by Miriam English

The phone call woke me about 3am.

"Vivian. Can you come over? I want to show you something." It was Zoe.

"Oh Zoe," I moaned. My brain just wanted to go back to sleep. "Do you know what time it is?"

"Viv, you have to see this."

"Will anything bad happen if I don't see it for another four hours?"

"Well, no but..."

I cut in, "See you when I wake up." And I hung up on her. Wow. I actually hung up on her. I lay there for a while thinking.

Oh great... now I won't be able to sleep anyway.

I dragged myself out of bed and staggered into the kitchen to make a coffee to wake me up a bit more, went to the toilet, then got dressed. Jeans, boots, and white t-shirt, and my synleather jacket to keep the chill out. It had been my favorite jacket for years. It was one of the first ones grown and I looked after it well, feeding it and cleaning it. It didn't do all the fancy things the new ones did, but who needs more than a simple self-repairing jacket that heats and cools you.

Hot coffee in hand and brain getting up to speed I phoned her back. She immediately started to apologise. I responded with, "So you should," hiding my peevishness in a joking front, and said I'd be over in a few minutes.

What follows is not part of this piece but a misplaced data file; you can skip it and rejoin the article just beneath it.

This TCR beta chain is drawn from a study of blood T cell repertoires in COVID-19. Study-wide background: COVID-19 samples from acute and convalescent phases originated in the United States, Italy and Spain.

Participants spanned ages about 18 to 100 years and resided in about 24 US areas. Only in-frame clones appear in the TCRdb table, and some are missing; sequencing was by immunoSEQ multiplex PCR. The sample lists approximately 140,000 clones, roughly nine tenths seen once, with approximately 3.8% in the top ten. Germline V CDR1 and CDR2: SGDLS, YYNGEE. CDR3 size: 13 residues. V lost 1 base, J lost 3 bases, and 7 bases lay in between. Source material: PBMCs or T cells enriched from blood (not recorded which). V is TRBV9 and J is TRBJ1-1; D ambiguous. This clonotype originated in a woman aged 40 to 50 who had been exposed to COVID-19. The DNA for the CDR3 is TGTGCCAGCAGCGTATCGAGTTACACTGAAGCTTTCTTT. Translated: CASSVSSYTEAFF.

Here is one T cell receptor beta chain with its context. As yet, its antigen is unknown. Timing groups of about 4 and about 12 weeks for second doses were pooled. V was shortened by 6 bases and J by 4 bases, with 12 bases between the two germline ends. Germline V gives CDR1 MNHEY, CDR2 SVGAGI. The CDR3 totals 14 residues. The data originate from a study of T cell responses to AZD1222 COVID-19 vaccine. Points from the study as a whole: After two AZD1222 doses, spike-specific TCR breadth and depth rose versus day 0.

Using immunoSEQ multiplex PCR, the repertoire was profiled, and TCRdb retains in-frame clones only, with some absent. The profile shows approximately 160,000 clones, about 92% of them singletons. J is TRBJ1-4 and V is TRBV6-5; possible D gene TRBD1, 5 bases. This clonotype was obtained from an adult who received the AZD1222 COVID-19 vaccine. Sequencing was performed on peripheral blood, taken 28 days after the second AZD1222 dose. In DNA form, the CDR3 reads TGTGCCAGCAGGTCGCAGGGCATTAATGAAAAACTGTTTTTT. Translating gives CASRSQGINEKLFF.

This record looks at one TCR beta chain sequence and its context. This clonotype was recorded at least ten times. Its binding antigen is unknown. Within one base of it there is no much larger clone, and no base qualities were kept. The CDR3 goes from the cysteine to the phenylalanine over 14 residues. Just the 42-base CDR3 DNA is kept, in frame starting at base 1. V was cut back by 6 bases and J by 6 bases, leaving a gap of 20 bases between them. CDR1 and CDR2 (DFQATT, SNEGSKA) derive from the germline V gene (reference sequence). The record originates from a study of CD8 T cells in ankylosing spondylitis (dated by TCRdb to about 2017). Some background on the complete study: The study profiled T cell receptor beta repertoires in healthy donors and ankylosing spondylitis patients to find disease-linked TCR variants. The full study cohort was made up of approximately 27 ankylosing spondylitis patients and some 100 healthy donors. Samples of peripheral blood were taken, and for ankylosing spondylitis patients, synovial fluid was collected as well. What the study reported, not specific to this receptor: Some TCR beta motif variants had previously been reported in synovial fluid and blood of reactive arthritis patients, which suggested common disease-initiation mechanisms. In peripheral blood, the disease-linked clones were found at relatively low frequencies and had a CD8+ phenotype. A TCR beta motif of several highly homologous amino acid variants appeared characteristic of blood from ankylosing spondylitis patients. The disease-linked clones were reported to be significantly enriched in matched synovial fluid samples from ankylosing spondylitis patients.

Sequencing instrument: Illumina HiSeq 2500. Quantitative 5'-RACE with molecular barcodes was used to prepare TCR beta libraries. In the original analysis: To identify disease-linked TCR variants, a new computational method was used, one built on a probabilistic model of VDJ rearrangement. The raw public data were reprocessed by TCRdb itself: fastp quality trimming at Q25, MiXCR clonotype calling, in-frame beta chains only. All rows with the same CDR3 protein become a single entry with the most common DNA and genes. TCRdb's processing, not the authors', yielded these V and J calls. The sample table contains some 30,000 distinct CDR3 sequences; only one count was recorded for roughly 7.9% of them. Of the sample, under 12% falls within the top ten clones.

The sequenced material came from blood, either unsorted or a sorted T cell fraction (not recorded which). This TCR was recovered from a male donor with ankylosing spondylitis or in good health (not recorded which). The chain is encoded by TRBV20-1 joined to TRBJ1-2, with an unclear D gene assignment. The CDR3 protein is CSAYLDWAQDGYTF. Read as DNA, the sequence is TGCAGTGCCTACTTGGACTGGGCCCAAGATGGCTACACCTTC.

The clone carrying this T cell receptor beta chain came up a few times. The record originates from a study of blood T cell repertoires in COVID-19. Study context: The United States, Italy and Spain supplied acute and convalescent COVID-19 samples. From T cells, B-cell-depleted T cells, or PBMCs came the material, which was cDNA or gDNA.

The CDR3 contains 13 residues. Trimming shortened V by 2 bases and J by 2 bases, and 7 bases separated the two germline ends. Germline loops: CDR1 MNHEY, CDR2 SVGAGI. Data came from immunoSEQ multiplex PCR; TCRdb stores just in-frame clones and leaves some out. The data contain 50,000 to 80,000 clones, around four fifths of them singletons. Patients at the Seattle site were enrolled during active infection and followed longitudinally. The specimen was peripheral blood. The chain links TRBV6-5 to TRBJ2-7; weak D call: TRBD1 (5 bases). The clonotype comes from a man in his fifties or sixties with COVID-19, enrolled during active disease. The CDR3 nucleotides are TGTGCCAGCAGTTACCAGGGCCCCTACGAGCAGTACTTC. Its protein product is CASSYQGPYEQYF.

We used to share the same house for years... decades, but we live separately now. It isn't like we were married and divorced or anything. I mean I love her, and I'm sure she loves me... just not that way anymore, you know? I moved out to give her more room since she got the use of her body. She used to have cerebral palsy -- well, technically she still does, just the equipment lets her brilliant mind control her body properly now. But that's a whole other story.

I stepped out of my house into the cool night air and walked down the hill to the main path. As I strolled along the path at the bottom of the valley I soaked up the scenery around me. The moon was almost full, lighting everything with that lovely silver, and a delicate mist hung in the air about waist-high -- just magical. There aren't many houses in our valley, but even if there had been you'd have difficulty seeing them at this time of night. All lights were out, and as windows and doors are almost the only visible signs of underground houses, it just looked like pretty parkland. I'd lived here for a few decades and I was still often overwhelmed with the beauty of the area.

The path snaked between tall bunya pines, their geometric shapes silhouetted against the moonlit glow of the clouds. The air smelled fresh, of wet leaves, and was crisp and cool. Frogs creaked and croaked in the stream only several meters from the path. There was very little undergrowth in the valley. Periodic flooding and the mobs of kangaroos kept it that way.

Zoe's place was easy to see -- the only house with lights still on. When I arrived there I walked right in, calling out the customary "Ooo-hoo. I'm here."